Pressure at the pump prompts companies to explore electric vehicle fleets
As the cost of fuel has reached new heights, one of New Zealand’s leading vehicle leasing and finance companies has seen an increase in enquiries from businesses looking to adopt EVs on their fleets.
Lance Manins, CEO of Driveline, says there’s been a 26% increase in requests for electric vehicles through Driveline since April, potentially due to regional fuel taxes and fluctuating fuel costs putting businesses ‘under the pump’. Manins predicts the trend of moving towards EVs will continue to skyrocket in 2019.
“Businesses embracing electric vehicles is something we’ve been watching closely for several years and we’ve seen an influx of enquiries from those interested in adding electric vehicles to their fleet. Buying EVs can be a big financial outlay and leasing is becoming a more attractive alternative for many.”
There are now more than 10,000 EVs on the roads in New Zealand – up from 440 just four years’ earlier. This growth is in line with the Government’s target of having 64,000 EVs on our roads by 2021.
Recent Ministry of Transport findings reveal a higher number of private individuals own EVs, as opposed to companies, and currently EV ownership is most prevalent in Auckland, however, Manins predicts this will change over time.
“Progressive companies are looking at being sustainable and making a positive environmental and social impact. EVs fit the bill in those areas, as well as providing tax advantages,” says Manins.
With EV charging networks being available throughout 88 percent of the country and indications that an EV will soon be able to be charged at one of those stations within just 15 minutes, business commuters have reduced range anxiety and more viable options for getting to destinations.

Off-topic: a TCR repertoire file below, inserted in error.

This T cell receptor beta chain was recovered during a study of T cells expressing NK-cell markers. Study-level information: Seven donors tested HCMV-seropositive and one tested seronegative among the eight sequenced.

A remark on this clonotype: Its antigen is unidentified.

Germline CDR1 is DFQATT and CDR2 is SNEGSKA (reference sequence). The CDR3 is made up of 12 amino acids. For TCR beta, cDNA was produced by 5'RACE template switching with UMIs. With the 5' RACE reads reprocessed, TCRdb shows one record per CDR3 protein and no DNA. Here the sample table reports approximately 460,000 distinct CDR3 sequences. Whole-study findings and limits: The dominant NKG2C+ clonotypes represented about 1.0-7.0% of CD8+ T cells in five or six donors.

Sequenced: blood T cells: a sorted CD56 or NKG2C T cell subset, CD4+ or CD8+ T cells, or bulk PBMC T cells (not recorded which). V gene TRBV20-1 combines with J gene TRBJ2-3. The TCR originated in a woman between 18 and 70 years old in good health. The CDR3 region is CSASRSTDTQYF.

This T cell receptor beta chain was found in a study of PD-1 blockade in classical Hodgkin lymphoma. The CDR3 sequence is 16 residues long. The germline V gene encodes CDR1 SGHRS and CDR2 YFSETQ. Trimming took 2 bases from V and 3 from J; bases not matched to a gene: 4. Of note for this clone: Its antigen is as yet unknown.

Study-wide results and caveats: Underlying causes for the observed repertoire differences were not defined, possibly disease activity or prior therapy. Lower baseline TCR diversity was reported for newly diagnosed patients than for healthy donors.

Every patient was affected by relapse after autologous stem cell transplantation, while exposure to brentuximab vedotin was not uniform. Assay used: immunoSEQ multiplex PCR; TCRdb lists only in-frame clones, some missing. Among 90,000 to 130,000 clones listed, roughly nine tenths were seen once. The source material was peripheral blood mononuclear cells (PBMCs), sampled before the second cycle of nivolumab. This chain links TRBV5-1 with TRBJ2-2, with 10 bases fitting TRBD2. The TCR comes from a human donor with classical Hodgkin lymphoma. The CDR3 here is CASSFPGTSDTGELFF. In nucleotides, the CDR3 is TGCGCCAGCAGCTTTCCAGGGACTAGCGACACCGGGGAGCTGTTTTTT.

“We are expecting to see a big line-up of EV releases in the local market in the next five years. This will be a game-changer with increased mileage of some vehicles reaching 400km and purchase prices dropping. Next year, for example the Tesla Model 3 will be available, and the cost to buy won’t be much more than the outlay of purchasing an imported model of the latest Nissan Leaf.”
Manins says many businesses are set to embrace a greater choice of vehicles, improved driving ranges and more competitive options for buying or leasing.
“Kiwis are feeling the impact of increased fuel costs, a pressing issue this year. Drivers that transition to an EV from an internal combustion engine vehicle could also save on annual servicing which amounts to around $400, as well as fuel and taxes which add up in the long-term,” adds Manins.
The Driveline team advise all businesses on taking a visionary approach to fleet management. According to the EECA, businesses are focusing on switching their fleets to low emissions technology while ensuring that any remaining fossil fuelled vehicles are as efficient as possible.
Manins says; “It’s just a matter of time before EVs will be common-place within businesses. The key thing is education on future environmental benefits and the financial benefits for change to happen. We’re excited about what the future holds in this space for Kiwi companies.”
ELECTRIC VEHICLE FAST FACTS
- The battery life of an EV is between 120km – 450km, depending on the make and model.
- EVs can be charged through a wall socket or dedicated wallbox charger using a cable and an on-board AC charger in the car.
- The best way to calculate how quickly an EV will charge is to divide the capacity of the batteries by the voltage of the wall socket, charger and cable (whatever of the three is the less powerful).
- Based on the average-sized petrol vehicle, an EV driver will save approximately $2,500 each year on fuel and servicing costs (source: Ecotricity)
- It costs about $3 to drive 150km in an EV and $200 every 6 months to service an EV.
- Drivers spend about a quarter of the money they would spend on petrol on electricity to travel the same distance.
- Portable charging options are available for emergencies and can be carried in the vehicle.
- The cost of charging infrastructure can range from under $1,000 for an AC charger to over $50,000 for a DC charger.